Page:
Graduation Address

DANILO M. SAMPAGA, LLB.

Good afternoon, graduates, parents, distinguished guest, friends ² ladies and gentlemen....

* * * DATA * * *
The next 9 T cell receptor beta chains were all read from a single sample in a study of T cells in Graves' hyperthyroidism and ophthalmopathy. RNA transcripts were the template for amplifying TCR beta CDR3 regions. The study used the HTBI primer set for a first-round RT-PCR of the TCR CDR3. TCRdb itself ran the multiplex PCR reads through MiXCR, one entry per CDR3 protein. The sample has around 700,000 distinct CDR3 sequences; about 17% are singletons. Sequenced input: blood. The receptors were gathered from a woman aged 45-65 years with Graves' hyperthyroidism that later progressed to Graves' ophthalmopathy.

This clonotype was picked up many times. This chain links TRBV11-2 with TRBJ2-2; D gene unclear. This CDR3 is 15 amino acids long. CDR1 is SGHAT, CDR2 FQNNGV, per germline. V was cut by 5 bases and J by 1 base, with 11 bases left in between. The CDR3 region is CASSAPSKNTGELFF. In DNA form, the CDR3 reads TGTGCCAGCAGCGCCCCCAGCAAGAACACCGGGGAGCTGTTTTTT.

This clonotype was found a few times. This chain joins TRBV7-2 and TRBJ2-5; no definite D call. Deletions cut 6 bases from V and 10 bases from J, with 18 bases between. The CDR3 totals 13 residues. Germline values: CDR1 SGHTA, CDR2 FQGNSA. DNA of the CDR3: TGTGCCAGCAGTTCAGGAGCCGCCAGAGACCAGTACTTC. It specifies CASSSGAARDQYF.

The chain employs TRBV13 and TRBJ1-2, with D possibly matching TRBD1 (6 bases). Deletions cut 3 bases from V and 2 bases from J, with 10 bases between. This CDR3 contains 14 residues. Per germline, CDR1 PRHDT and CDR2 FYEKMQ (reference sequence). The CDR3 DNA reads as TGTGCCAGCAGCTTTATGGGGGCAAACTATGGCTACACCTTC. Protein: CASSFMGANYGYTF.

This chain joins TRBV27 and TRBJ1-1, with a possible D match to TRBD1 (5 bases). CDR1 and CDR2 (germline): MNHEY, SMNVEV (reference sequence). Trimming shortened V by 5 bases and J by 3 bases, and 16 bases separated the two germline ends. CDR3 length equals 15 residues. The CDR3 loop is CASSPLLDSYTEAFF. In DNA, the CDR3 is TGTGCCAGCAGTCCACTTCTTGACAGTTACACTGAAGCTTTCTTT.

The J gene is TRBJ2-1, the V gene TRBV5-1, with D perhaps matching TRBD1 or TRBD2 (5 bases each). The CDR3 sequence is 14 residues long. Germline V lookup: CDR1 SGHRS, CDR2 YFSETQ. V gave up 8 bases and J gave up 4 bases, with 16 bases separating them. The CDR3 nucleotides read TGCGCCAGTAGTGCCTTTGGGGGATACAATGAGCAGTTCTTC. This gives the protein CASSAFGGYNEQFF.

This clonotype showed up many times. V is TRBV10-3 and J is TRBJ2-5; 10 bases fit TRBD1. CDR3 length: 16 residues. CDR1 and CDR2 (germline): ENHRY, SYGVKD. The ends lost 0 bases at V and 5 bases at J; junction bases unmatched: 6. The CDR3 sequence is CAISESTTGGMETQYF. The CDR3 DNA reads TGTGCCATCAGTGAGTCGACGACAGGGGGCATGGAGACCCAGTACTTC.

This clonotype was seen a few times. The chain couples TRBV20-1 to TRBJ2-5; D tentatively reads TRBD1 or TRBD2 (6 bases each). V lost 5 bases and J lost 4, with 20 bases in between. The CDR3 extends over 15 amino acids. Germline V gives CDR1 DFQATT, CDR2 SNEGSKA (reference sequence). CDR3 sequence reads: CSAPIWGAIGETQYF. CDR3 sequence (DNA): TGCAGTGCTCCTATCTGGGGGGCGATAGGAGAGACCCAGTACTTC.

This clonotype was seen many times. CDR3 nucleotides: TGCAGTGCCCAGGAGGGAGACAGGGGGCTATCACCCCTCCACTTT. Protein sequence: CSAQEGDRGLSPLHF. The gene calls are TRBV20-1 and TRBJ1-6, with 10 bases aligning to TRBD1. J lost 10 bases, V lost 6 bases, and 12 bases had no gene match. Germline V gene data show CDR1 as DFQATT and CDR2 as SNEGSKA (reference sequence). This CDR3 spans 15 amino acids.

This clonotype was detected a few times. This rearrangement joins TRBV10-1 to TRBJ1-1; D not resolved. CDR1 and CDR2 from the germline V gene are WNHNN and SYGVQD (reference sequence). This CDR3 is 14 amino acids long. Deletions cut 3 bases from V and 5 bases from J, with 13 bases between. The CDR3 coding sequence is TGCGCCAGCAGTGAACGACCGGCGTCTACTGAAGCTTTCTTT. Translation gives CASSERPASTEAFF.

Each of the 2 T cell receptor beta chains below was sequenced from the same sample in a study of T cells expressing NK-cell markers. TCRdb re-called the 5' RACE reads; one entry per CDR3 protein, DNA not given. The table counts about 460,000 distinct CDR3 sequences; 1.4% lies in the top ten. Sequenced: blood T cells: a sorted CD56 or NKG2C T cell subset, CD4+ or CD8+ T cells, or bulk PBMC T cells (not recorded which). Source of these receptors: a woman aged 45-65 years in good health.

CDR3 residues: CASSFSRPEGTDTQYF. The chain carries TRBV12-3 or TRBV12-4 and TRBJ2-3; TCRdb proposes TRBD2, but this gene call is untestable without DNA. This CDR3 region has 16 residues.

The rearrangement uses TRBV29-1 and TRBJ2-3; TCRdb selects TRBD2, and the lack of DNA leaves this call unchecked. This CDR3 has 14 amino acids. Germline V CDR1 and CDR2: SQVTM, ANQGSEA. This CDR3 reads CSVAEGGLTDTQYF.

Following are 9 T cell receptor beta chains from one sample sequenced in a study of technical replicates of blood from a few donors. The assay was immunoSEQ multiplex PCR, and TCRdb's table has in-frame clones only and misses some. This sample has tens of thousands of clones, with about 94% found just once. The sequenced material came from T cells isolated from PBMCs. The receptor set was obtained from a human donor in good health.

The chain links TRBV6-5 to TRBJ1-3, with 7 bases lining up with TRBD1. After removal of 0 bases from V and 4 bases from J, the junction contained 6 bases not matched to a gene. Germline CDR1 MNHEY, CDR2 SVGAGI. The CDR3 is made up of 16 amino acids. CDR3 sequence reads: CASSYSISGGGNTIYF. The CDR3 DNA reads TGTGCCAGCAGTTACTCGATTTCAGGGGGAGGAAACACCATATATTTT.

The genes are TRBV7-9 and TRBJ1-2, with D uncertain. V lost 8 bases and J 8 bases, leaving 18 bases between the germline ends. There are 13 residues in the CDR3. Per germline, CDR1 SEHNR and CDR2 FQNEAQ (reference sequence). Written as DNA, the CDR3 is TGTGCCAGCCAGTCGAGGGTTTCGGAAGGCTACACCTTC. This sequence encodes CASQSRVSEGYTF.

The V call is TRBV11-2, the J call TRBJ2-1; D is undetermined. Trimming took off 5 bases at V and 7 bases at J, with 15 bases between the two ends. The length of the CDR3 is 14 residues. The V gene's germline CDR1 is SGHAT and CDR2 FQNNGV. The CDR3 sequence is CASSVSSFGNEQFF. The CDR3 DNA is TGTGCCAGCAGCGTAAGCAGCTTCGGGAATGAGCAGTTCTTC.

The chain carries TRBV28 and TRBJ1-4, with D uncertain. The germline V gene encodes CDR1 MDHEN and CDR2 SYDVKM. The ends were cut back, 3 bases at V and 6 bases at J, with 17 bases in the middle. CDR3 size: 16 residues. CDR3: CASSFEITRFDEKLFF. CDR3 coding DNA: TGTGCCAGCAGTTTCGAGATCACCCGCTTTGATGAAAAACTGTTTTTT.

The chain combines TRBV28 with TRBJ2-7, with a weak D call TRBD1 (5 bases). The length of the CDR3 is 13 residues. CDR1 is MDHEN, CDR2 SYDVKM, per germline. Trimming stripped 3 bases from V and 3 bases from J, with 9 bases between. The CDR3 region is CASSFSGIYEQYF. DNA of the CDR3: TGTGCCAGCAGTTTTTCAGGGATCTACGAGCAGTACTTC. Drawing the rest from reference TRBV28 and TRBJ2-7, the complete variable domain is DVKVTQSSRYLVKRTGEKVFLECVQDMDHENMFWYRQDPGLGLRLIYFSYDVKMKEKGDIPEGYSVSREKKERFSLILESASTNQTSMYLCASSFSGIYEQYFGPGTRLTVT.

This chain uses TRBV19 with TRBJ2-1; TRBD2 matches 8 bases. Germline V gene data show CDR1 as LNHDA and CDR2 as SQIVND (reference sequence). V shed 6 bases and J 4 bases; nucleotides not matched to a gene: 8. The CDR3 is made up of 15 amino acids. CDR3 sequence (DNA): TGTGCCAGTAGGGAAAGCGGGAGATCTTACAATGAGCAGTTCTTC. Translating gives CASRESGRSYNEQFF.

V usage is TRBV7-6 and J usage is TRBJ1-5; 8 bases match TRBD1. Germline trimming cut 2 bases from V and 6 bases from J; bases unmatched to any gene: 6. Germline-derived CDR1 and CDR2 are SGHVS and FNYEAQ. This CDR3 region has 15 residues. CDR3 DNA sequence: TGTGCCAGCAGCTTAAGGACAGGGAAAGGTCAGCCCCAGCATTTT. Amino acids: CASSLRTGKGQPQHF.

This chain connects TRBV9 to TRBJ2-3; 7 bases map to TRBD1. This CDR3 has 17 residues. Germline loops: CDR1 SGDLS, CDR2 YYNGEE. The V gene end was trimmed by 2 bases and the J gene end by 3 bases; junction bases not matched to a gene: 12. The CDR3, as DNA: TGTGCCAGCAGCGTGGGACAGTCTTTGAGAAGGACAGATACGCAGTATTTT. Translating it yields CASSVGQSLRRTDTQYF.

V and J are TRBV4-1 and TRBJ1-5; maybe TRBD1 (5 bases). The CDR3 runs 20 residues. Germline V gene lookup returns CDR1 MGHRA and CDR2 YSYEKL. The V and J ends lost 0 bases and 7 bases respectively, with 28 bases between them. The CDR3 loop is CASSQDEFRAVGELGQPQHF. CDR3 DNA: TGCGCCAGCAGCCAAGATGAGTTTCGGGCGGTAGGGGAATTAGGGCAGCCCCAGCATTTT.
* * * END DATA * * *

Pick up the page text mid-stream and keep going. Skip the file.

Thank you for inviting me to address you on this occasion. You will have many birthdays, many dinner parties, many 14TH of February·s. But you will have only one university graduation³a rich event of a lifetime. Many of your friends and family members and I, as well as you, hold this one thing in common³an appreciation for knowledge and how it can enrich our lives. I congratulate you for your efforts, your families for their sacrifices, and your professors for their dedication to excellence. That·s the shiny side. The dim side³just in case any of you have already forgotten³is the No-Doz, the coffee, the retyping and reprinting of the reports always due the day before yesterday. But whether you remember the dim side or the shiny side of your college years, only your own efforts will brighten or tarnish the memory from now on. University lectures behind you; you will be the authors and speakers of the future. I believe strongly that each generation·s achievements can overshadow the last. Many of you are anxious to say this academic party·s over and to proceed to the next one³to be held in America. But stop.... Reflect.... Before you break down the door to get to that first job, take this time to strategize, to plan exactly where you want to go and how you·ll get there. I invite you to stop and think about the changes that you should consider before you knock on the first office door and apply for that first job. Confucius admonished us, ´Choose a job you love, and you will never have to work a day in your life.µ Great advice. But these are days of so many choices that the selection is difficult. Every graduating class ´wakes upµ³pun intended³to a new world every spring. These changes³or trends³will affect what you look for and what you accept in a job and career. A primary phenomenon in the Philippine is our grappling with a global economy. The price of cabbage in Kansas affects Singapore housewives. The price of microchips in Japan affects workers in Muleshoe, Texas. For years, we saw ´Made in Japanµ on too many labels. Those labels now bearing ´Made in the USAµ carry more respect than they once did. Because of the intense competition, we have had to become more concerned with our quality and our cost. In today·s marketplace, innovative ideas, scientific discoveries and technology, management techniques, and investment money move quickly from one country to the next. Competition is keen. It demands to be reckoned with. The second trend in the Philippine is the information explosion. When we transfer data from a vendor·s database to ours, the information is old before the last printout rolls off the printer. Just to stay up on the job³to stay informed³you will find yourself inundated with professional journals, general-interest news magazines, specialized newsletters, stacks of correspondence, and brochures on new products and services that will make you more efficient. You will spend